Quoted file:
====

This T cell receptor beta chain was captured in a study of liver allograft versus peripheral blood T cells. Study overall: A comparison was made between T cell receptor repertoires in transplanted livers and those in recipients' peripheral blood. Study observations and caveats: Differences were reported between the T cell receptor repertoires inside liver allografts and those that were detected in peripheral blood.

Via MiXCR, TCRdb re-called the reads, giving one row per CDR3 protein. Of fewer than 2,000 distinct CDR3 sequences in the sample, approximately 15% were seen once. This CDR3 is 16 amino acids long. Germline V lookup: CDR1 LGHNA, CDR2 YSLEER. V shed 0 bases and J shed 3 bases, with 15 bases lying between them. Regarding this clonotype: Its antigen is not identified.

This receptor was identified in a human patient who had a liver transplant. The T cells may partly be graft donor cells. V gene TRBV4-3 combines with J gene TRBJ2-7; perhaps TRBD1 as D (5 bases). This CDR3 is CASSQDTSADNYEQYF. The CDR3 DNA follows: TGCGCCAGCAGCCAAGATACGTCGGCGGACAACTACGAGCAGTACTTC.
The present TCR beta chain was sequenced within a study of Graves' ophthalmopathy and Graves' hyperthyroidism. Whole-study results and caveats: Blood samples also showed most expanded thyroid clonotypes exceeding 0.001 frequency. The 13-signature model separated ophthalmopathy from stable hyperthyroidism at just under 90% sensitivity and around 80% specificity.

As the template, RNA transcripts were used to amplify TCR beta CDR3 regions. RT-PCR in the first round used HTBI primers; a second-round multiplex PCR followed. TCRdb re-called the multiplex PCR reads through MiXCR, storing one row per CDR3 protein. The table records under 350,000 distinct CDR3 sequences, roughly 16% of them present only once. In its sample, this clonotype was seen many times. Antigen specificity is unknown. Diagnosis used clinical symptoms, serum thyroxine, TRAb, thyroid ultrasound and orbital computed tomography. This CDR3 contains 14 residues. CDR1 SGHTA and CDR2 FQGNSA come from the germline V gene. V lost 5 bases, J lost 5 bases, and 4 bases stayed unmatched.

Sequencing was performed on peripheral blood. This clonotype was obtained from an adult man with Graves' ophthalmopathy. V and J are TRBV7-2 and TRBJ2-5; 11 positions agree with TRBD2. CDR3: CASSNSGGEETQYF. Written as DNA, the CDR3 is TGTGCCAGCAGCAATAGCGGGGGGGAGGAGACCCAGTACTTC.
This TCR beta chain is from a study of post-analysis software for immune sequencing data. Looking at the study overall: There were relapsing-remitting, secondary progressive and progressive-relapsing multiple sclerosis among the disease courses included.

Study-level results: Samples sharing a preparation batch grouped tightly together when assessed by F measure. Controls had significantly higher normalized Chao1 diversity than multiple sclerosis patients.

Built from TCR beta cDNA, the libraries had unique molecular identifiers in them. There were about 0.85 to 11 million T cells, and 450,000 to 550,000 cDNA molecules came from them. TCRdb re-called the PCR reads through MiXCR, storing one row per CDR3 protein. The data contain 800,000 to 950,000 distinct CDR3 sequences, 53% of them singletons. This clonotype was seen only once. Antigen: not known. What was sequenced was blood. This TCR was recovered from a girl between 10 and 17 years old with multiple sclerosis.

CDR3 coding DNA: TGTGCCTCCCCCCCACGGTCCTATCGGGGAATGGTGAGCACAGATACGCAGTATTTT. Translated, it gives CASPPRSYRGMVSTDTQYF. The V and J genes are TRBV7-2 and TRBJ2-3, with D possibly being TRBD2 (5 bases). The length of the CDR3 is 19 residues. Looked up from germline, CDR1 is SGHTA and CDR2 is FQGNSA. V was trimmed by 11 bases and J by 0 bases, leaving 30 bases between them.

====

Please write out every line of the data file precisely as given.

This T cell receptor beta chain was captured in a study of liver allograft versus peripheral blood T cells. Study overall: A comparison was made between T cell receptor repertoires in transplanted livers and those in recipients' peripheral blood. Study observations and caveats: Differences were reported between the T cell receptor repertoires inside liver allografts and those that were detected in peripheral blood.

Via MiXCR, TCRdb re-called the reads, giving one row per CDR3 protein. Of fewer than 2,000 distinct CDR3 sequences in the sample, approximately 15% were seen once. This CDR3 is 16 amino acids long. Germline V lookup: CDR1 LGHNA, CDR2 YSLEER. V shed 0 bases and J shed 3 bases, with 15 bases lying between them. Regarding this clonotype: Its antigen is not identified.

This receptor was identified in a human patient who had a liver transplant. The T cells may partly be graft donor cells. V gene TRBV4-3 combines with J gene TRBJ2-7; perhaps TRBD1 as D (5 bases). This CDR3 is CASSQDTSADNYEQYF. The CDR3 DNA follows: TGCGCCAGCAGCCAAGATACGTCGGCGGACAACTACGAGCAGTACTTC.
The present TCR beta chain was sequenced within a study of Graves' ophthalmopathy and Graves' hyperthyroidism. Whole-study results and caveats: Blood samples also showed most expanded thyroid clonotypes exceeding 0.001 frequency. The 13-signature model separated ophthalmopathy from stable hyperthyroidism at just under 90% sensitivity and around 80% specificity.

As the template, RNA transcripts were used to amplify TCR beta CDR3 regions. RT-PCR in the first round used HTBI primers; a second-round multiplex PCR followed. TCRdb re-called the multiplex PCR reads through MiXCR, storing one row per CDR3 protein. The table records under 350,000 distinct CDR3 sequences, roughly 16% of them present only once. In its sample, this clonotype was seen many times. Antigen specificity is unknown. Diagnosis used clinical symptoms, serum thyroxine, TRAb, thyroid ultrasound and orbital computed tomography. This CDR3 contains 14 residues. CDR1 SGHTA and CDR2 FQGNSA come from the germline V gene. V lost 5 bases, J lost 5 bases, and 4 bases stayed unmatched.

Sequencing was performed on peripheral blood. This clonotype was obtained from an adult man with Graves' ophthalmopathy. V and J are TRBV7-2 and TRBJ2-5; 11 positions agree with TRBD2. CDR3: CASSNSGGEETQYF. Written as DNA, the CDR3 is TGTGCCAGCAGCAATAGCGGGGGGGAGGAGACCCAGTACTTC.
This TCR beta chain is from a study of post-analysis software for immune sequencing data. Looking at the study overall: There were relapsing-remitting, secondary progressive and progressive-relapsing multiple sclerosis among the disease courses included.

Study-level results: Samples sharing a preparation batch grouped tightly together when assessed by F measure. Controls had significantly higher normalized Chao1 diversity than multiple sclerosis patients.

Built from TCR beta cDNA, the libraries had unique molecular identifiers in them. There were about 0.85 to 11 million T cells, and 450,000 to 550,000 cDNA molecules came from them. TCRdb re-called the PCR reads through MiXCR, storing one row per CDR3 protein. The data contain 800,000 to 950,000 distinct CDR3 sequences, 53% of them singletons. This clonotype was seen only once. Antigen: not known. What was sequenced was blood. This TCR was recovered from a girl between 10 and 17 years old with multiple sclerosis.

CDR3 coding DNA: TGTGCCTCCCCCCCACGGTCCTATCGGGGAATGGTGAGCACAGATACGCAGTATTTT. Translated, it gives CASPPRSYRGMVSTDTQYF. The V and J genes are TRBV7-2 and TRBJ2-3, with D possibly being TRBD2 (5 bases). The length of the CDR3 is 19 residues. Looked up from germline, CDR1 is SGHTA and CDR2 is FQGNSA. V was trimmed by 11 bases and J by 0 bases, leaving 30 bases between them.